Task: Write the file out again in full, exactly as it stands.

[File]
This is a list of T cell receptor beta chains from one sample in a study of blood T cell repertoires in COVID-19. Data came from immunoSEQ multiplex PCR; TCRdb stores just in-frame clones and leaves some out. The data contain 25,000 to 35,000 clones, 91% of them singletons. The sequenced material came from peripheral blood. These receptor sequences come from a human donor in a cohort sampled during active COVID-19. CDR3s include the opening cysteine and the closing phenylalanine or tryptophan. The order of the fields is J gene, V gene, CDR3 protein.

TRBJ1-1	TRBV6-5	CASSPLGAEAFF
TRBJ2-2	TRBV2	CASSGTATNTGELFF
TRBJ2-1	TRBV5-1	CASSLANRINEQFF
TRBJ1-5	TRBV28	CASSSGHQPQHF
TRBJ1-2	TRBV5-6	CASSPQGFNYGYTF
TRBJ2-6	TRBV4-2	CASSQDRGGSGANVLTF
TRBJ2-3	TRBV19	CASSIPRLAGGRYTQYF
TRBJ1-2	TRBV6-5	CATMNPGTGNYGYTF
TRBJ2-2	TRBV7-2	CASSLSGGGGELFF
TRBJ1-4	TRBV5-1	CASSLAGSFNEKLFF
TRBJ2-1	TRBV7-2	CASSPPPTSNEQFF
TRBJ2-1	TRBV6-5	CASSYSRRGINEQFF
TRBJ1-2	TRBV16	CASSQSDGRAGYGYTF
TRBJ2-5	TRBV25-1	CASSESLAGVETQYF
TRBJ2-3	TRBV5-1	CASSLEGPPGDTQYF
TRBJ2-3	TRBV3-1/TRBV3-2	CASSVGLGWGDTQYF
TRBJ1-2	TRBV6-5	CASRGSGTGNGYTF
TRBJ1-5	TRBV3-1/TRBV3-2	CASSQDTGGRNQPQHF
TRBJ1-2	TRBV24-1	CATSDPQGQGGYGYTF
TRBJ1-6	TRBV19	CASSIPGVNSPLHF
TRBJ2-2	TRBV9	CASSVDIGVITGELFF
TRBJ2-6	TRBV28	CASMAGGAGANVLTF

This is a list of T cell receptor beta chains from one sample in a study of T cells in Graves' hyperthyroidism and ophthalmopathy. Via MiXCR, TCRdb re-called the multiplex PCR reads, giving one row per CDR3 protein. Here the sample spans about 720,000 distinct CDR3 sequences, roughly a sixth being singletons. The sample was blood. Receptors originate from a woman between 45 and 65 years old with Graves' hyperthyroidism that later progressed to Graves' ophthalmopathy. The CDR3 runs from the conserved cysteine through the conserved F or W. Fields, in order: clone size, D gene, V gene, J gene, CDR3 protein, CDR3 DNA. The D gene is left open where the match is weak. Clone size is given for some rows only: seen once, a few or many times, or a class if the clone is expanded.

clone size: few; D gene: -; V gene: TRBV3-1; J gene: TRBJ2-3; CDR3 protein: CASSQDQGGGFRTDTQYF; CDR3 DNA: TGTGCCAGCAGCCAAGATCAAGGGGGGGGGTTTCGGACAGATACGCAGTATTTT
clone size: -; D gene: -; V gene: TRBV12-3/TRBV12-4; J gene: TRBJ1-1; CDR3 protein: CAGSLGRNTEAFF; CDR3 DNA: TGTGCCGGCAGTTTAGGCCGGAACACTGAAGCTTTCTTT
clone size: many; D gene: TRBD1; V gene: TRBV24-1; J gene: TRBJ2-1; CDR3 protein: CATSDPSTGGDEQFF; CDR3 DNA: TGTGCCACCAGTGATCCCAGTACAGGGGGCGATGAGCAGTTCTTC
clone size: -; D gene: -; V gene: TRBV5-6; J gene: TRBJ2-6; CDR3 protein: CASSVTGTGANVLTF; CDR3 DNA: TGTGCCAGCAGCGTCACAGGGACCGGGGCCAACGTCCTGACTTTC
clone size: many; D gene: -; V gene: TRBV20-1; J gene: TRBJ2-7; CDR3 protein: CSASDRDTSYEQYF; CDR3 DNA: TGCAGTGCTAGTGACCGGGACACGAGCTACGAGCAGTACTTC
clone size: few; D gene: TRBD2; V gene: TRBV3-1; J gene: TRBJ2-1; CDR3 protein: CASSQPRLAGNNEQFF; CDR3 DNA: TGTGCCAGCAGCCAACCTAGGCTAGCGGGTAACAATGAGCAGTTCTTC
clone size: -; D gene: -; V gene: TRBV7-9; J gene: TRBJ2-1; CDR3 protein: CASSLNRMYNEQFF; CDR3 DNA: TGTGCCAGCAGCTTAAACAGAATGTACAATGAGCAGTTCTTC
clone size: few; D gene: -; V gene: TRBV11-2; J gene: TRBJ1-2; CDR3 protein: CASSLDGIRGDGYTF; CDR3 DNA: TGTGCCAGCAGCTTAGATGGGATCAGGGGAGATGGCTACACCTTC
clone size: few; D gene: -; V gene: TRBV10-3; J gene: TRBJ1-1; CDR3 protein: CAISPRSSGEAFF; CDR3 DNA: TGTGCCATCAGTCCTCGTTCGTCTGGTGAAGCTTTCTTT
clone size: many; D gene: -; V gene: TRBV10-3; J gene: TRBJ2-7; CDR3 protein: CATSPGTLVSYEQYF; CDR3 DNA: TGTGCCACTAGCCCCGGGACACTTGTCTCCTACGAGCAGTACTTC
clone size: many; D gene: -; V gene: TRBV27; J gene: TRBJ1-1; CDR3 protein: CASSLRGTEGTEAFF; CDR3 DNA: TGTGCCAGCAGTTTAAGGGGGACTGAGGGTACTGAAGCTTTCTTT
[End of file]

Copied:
This is a list of T cell receptor beta chains from one sample in a study of blood T cell repertoires in COVID-19. Data came from immunoSEQ multiplex PCR; TCRdb stores just in-frame clones and leaves some out. The data contain 25,000 to 35,000 clones, 91% of them singletons. The sequenced material came from peripheral blood. These receptor sequences come from a human donor in a cohort sampled during active COVID-19. CDR3s include the opening cysteine and the closing phenylalanine or tryptophan. The order of the fields is J gene, V gene, CDR3 protein.

TRBJ1-1	TRBV6-5	CASSPLGAEAFF
TRBJ2-2	TRBV2	CASSGTATNTGELFF
TRBJ2-1	TRBV5-1	CASSLANRINEQFF
TRBJ1-5	TRBV28	CASSSGHQPQHF
TRBJ1-2	TRBV5-6	CASSPQGFNYGYTF
TRBJ2-6	TRBV4-2	CASSQDRGGSGANVLTF
TRBJ2-3	TRBV19	CASSIPRLAGGRYTQYF
TRBJ1-2	TRBV6-5	CATMNPGTGNYGYTF
TRBJ2-2	TRBV7-2	CASSLSGGGGELFF
TRBJ1-4	TRBV5-1	CASSLAGSFNEKLFF
TRBJ2-1	TRBV7-2	CASSPPPTSNEQFF
TRBJ2-1	TRBV6-5	CASSYSRRGINEQFF
TRBJ1-2	TRBV16	CASSQSDGRAGYGYTF
TRBJ2-5	TRBV25-1	CASSESLAGVETQYF
TRBJ2-3	TRBV5-1	CASSLEGPPGDTQYF
TRBJ2-3	TRBV3-1/TRBV3-2	CASSVGLGWGDTQYF
TRBJ1-2	TRBV6-5	CASRGSGTGNGYTF
TRBJ1-5	TRBV3-1/TRBV3-2	CASSQDTGGRNQPQHF
TRBJ1-2	TRBV24-1	CATSDPQGQGGYGYTF
TRBJ1-6	TRBV19	CASSIPGVNSPLHF
TRBJ2-2	TRBV9	CASSVDIGVITGELFF
TRBJ2-6	TRBV28	CASMAGGAGANVLTF

This is a list of T cell receptor beta chains from one sample in a study of T cells in Graves' hyperthyroidism and ophthalmopathy. Via MiXCR, TCRdb re-called the multiplex PCR reads, giving one row per CDR3 protein. Here the sample spans about 720,000 distinct CDR3 sequences, roughly a sixth being singletons. The sample was blood. Receptors originate from a woman between 45 and 65 years old with Graves' hyperthyroidism that later progressed to Graves' ophthalmopathy. The CDR3 runs from the conserved cysteine through the conserved F or W. Fields, in order: clone size, D gene, V gene, J gene, CDR3 protein, CDR3 DNA. The D gene is left open where the match is weak. Clone size is given for some rows only: seen once, a few or many times, or a class if the clone is expanded.

clone size: few; D gene: -; V gene: TRBV3-1; J gene: TRBJ2-3; CDR3 protein: CASSQDQGGGFRTDTQYF; CDR3 DNA: TGTGCCAGCAGCCAAGATCAAGGGGGGGGGTTTCGGACAGATACGCAGTATTTT
clone size: -; D gene: -; V gene: TRBV12-3/TRBV12-4; J gene: TRBJ1-1; CDR3 protein: CAGSLGRNTEAFF; CDR3 DNA: TGTGCCGGCAGTTTAGGCCGGAACACTGAAGCTTTCTTT
clone size: many; D gene: TRBD1; V gene: TRBV24-1; J gene: TRBJ2-1; CDR3 protein: CATSDPSTGGDEQFF; CDR3 DNA: TGTGCCACCAGTGATCCCAGTACAGGGGGCGATGAGCAGTTCTTC
clone size: -; D gene: -; V gene: TRBV5-6; J gene: TRBJ2-6; CDR3 protein: CASSVTGTGANVLTF; CDR3 DNA: TGTGCCAGCAGCGTCACAGGGACCGGGGCCAACGTCCTGACTTTC
clone size: many; D gene: -; V gene: TRBV20-1; J gene: TRBJ2-7; CDR3 protein: CSASDRDTSYEQYF; CDR3 DNA: TGCAGTGCTAGTGACCGGGACACGAGCTACGAGCAGTACTTC
clone size: few; D gene: TRBD2; V gene: TRBV3-1; J gene: TRBJ2-1; CDR3 protein: CASSQPRLAGNNEQFF; CDR3 DNA: TGTGCCAGCAGCCAACCTAGGCTAGCGGGTAACAATGAGCAGTTCTTC
clone size: -; D gene: -; V gene: TRBV7-9; J gene: TRBJ2-1; CDR3 protein: CASSLNRMYNEQFF; CDR3 DNA: TGTGCCAGCAGCTTAAACAGAATGTACAATGAGCAGTTCTTC
clone size: few; D gene: -; V gene: TRBV11-2; J gene: TRBJ1-2; CDR3 protein: CASSLDGIRGDGYTF; CDR3 DNA: TGTGCCAGCAGCTTAGATGGGATCAGGGGAGATGGCTACACCTTC
clone size: few; D gene: -; V gene: TRBV10-3; J gene: TRBJ1-1; CDR3 protein: CAISPRSSGEAFF; CDR3 DNA: TGTGCCATCAGTCCTCGTTCGTCTGGTGAAGCTTTCTTT
clone size: many; D gene: -; V gene: TRBV10-3; J gene: TRBJ2-7; CDR3 protein: CATSPGTLVSYEQYF; CDR3 DNA: TGTGCCACTAGCCCCGGGACACTTGTCTCCTACGAGCAGTACTTC
clone size: many; D gene: -; V gene: TRBV27; J gene: TRBJ1-1; CDR3 protein: CASSLRGTEGTEAFF; CDR3 DNA: TGTGCCAGCAGTTTAAGGGGGACTGAGGGTACTGAAGCTTTCTTT